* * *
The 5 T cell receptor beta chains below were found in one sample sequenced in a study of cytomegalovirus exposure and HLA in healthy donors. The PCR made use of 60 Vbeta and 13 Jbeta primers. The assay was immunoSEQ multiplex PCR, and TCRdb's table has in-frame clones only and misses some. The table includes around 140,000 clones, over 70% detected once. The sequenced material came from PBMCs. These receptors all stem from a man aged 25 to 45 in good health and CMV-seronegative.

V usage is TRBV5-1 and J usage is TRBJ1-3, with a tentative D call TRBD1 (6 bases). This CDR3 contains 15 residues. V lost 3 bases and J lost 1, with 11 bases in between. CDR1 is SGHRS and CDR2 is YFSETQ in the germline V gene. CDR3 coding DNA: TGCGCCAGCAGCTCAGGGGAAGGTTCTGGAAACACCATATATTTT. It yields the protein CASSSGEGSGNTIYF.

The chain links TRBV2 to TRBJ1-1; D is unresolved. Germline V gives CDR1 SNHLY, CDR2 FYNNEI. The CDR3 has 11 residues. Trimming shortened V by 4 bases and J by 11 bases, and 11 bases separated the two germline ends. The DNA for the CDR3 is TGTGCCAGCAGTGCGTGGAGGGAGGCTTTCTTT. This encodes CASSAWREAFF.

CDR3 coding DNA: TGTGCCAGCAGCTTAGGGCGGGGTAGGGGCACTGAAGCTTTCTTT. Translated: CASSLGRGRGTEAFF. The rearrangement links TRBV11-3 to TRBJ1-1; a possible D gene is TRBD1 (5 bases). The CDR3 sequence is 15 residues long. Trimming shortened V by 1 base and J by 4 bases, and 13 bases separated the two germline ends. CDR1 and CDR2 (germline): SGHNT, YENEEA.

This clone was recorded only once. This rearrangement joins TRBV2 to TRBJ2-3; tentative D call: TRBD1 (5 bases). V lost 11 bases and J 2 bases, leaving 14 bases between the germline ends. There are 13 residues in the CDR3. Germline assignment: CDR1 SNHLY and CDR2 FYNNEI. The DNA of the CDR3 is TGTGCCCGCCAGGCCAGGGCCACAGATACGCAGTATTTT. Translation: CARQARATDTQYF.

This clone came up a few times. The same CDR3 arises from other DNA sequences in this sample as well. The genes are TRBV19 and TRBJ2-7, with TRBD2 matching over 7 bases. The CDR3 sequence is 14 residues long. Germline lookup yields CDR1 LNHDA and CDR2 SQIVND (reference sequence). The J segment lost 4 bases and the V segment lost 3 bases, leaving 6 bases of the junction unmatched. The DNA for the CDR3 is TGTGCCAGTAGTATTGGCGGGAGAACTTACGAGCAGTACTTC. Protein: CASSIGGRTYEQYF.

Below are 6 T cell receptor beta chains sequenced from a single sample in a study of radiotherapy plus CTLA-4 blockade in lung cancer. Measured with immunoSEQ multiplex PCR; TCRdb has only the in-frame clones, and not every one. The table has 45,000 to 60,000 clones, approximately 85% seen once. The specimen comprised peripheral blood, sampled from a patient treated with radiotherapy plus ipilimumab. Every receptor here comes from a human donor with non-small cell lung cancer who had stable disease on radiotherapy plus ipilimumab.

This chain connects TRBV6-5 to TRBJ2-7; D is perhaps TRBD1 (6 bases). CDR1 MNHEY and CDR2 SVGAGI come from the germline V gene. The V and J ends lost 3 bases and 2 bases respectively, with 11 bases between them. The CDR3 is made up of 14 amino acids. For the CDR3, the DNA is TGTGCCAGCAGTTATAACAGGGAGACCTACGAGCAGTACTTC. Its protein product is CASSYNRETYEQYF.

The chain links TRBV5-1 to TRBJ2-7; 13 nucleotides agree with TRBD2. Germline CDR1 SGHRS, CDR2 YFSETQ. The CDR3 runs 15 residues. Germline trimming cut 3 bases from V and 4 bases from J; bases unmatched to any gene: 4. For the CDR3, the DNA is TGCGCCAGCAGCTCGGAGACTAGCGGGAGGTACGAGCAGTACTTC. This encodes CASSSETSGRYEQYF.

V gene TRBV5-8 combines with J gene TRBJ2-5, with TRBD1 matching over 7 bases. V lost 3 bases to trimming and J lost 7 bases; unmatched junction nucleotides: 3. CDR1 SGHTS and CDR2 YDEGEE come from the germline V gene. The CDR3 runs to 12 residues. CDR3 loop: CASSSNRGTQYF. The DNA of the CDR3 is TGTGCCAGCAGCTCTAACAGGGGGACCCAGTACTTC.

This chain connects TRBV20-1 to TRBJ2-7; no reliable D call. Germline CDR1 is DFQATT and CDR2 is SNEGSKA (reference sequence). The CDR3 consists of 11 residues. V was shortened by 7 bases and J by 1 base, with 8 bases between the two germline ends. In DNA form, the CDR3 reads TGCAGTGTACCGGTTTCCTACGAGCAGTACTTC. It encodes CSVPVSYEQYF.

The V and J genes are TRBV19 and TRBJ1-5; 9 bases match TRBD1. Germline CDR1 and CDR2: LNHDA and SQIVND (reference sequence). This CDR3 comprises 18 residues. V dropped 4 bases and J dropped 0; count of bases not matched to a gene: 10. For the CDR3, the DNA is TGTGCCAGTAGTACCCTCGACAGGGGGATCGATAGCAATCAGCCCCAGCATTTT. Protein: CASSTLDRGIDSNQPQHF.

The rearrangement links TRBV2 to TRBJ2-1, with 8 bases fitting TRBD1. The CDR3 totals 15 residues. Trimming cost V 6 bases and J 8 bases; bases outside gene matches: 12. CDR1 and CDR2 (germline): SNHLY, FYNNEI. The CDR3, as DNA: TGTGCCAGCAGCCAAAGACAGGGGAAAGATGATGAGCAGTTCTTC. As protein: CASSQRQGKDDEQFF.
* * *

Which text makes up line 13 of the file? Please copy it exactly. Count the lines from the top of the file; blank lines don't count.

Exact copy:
The rearrangement links TRBV2 to TRBJ2-1, with 8 bases fitting TRBD1. The CDR3 totals 15 residues. Trimming cost V 6 bases and J 8 bases; bases outside gene matches: 12. CDR1 and CDR2 (germline): SNHLY, FYNNEI. The CDR3, as DNA: TGTGCCAGCAGCCAAAGACAGGGGAAAGATGATGAGCAGTTCTTC. As protein: CASSQRQGKDDEQFF.